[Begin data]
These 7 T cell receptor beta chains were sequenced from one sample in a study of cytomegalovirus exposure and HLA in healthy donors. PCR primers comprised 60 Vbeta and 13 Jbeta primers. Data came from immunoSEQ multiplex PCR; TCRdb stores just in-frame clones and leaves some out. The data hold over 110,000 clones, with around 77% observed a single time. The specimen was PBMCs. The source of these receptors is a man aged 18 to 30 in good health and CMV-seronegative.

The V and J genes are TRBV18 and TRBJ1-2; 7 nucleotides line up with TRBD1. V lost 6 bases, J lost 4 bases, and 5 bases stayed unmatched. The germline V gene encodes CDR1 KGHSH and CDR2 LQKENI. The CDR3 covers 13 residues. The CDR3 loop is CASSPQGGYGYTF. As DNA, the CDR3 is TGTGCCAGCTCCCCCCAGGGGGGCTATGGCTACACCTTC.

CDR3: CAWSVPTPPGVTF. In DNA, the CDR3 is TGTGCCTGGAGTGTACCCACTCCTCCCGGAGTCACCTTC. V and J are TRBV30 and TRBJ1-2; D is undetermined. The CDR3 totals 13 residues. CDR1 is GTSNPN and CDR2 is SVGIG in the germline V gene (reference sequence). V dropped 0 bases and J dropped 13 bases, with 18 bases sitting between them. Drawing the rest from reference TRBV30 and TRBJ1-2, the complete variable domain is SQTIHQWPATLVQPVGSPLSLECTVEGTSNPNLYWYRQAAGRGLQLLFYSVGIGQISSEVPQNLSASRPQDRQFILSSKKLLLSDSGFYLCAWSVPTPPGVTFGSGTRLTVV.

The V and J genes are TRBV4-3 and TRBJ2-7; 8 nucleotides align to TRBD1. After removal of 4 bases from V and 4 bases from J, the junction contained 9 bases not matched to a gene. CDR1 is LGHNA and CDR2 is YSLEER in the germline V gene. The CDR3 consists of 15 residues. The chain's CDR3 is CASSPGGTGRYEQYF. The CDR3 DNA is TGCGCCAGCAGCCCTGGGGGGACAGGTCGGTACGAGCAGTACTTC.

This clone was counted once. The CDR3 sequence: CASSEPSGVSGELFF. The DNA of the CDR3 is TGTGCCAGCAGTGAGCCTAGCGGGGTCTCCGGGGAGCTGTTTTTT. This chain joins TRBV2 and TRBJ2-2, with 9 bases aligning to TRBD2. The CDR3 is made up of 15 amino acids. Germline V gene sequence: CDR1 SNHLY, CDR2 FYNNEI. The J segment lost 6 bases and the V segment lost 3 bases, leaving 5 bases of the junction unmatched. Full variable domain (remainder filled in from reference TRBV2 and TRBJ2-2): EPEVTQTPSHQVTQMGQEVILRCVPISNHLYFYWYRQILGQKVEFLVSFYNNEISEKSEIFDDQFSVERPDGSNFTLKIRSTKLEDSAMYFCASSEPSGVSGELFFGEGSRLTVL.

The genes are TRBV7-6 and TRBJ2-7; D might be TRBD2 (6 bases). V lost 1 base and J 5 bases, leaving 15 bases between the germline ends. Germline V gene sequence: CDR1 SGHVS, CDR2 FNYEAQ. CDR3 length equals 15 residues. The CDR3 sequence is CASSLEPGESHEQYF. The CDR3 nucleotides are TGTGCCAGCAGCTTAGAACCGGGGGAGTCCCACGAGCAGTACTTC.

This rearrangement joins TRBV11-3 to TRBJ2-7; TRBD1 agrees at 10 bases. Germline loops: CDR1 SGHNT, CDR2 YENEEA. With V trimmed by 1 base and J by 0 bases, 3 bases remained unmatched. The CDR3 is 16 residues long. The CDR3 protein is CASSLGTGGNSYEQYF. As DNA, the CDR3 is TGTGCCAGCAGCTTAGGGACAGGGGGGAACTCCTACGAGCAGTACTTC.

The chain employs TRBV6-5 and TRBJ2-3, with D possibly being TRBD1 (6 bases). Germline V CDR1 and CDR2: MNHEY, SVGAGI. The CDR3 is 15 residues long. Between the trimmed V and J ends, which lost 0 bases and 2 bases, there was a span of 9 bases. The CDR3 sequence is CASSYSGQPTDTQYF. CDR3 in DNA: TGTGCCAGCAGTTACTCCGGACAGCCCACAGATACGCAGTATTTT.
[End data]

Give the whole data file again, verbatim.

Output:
These 7 T cell receptor beta chains were sequenced from one sample in a study of cytomegalovirus exposure and HLA in healthy donors. PCR primers comprised 60 Vbeta and 13 Jbeta primers. Data came from immunoSEQ multiplex PCR; TCRdb stores just in-frame clones and leaves some out. The data hold over 110,000 clones, with around 77% observed a single time. The specimen was PBMCs. The source of these receptors is a man aged 18 to 30 in good health and CMV-seronegative.

The V and J genes are TRBV18 and TRBJ1-2; 7 nucleotides line up with TRBD1. V lost 6 bases, J lost 4 bases, and 5 bases stayed unmatched. The germline V gene encodes CDR1 KGHSH and CDR2 LQKENI. The CDR3 covers 13 residues. The CDR3 loop is CASSPQGGYGYTF. As DNA, the CDR3 is TGTGCCAGCTCCCCCCAGGGGGGCTATGGCTACACCTTC.

CDR3: CAWSVPTPPGVTF. In DNA, the CDR3 is TGTGCCTGGAGTGTACCCACTCCTCCCGGAGTCACCTTC. V and J are TRBV30 and TRBJ1-2; D is undetermined. The CDR3 totals 13 residues. CDR1 is GTSNPN and CDR2 is SVGIG in the germline V gene (reference sequence). V dropped 0 bases and J dropped 13 bases, with 18 bases sitting between them. Drawing the rest from reference TRBV30 and TRBJ1-2, the complete variable domain is SQTIHQWPATLVQPVGSPLSLECTVEGTSNPNLYWYRQAAGRGLQLLFYSVGIGQISSEVPQNLSASRPQDRQFILSSKKLLLSDSGFYLCAWSVPTPPGVTFGSGTRLTVV.

The V and J genes are TRBV4-3 and TRBJ2-7; 8 nucleotides align to TRBD1. After removal of 4 bases from V and 4 bases from J, the junction contained 9 bases not matched to a gene. CDR1 is LGHNA and CDR2 is YSLEER in the germline V gene. The CDR3 consists of 15 residues. The chain's CDR3 is CASSPGGTGRYEQYF. The CDR3 DNA is TGCGCCAGCAGCCCTGGGGGGACAGGTCGGTACGAGCAGTACTTC.

This clone was counted once. The CDR3 sequence: CASSEPSGVSGELFF. The DNA of the CDR3 is TGTGCCAGCAGTGAGCCTAGCGGGGTCTCCGGGGAGCTGTTTTTT. This chain joins TRBV2 and TRBJ2-2, with 9 bases aligning to TRBD2. The CDR3 is made up of 15 amino acids. Germline V gene sequence: CDR1 SNHLY, CDR2 FYNNEI. The J segment lost 6 bases and the V segment lost 3 bases, leaving 5 bases of the junction unmatched. Full variable domain (remainder filled in from reference TRBV2 and TRBJ2-2): EPEVTQTPSHQVTQMGQEVILRCVPISNHLYFYWYRQILGQKVEFLVSFYNNEISEKSEIFDDQFSVERPDGSNFTLKIRSTKLEDSAMYFCASSEPSGVSGELFFGEGSRLTVL.

The genes are TRBV7-6 and TRBJ2-7; D might be TRBD2 (6 bases). V lost 1 base and J 5 bases, leaving 15 bases between the germline ends. Germline V gene sequence: CDR1 SGHVS, CDR2 FNYEAQ. CDR3 length equals 15 residues. The CDR3 sequence is CASSLEPGESHEQYF. The CDR3 nucleotides are TGTGCCAGCAGCTTAGAACCGGGGGAGTCCCACGAGCAGTACTTC.

This rearrangement joins TRBV11-3 to TRBJ2-7; TRBD1 agrees at 10 bases. Germline loops: CDR1 SGHNT, CDR2 YENEEA. With V trimmed by 1 base and J by 0 bases, 3 bases remained unmatched. The CDR3 is 16 residues long. The CDR3 protein is CASSLGTGGNSYEQYF. As DNA, the CDR3 is TGTGCCAGCAGCTTAGGGACAGGGGGGAACTCCTACGAGCAGTACTTC.

The chain employs TRBV6-5 and TRBJ2-3, with D possibly being TRBD1 (6 bases). Germline V CDR1 and CDR2: MNHEY, SVGAGI. The CDR3 is 15 residues long. Between the trimmed V and J ends, which lost 0 bases and 2 bases, there was a span of 9 bases. The CDR3 sequence is CASSYSGQPTDTQYF. CDR3 in DNA: TGTGCCAGCAGTTACTCCGGACAGCCCACAGATACGCAGTATTTT.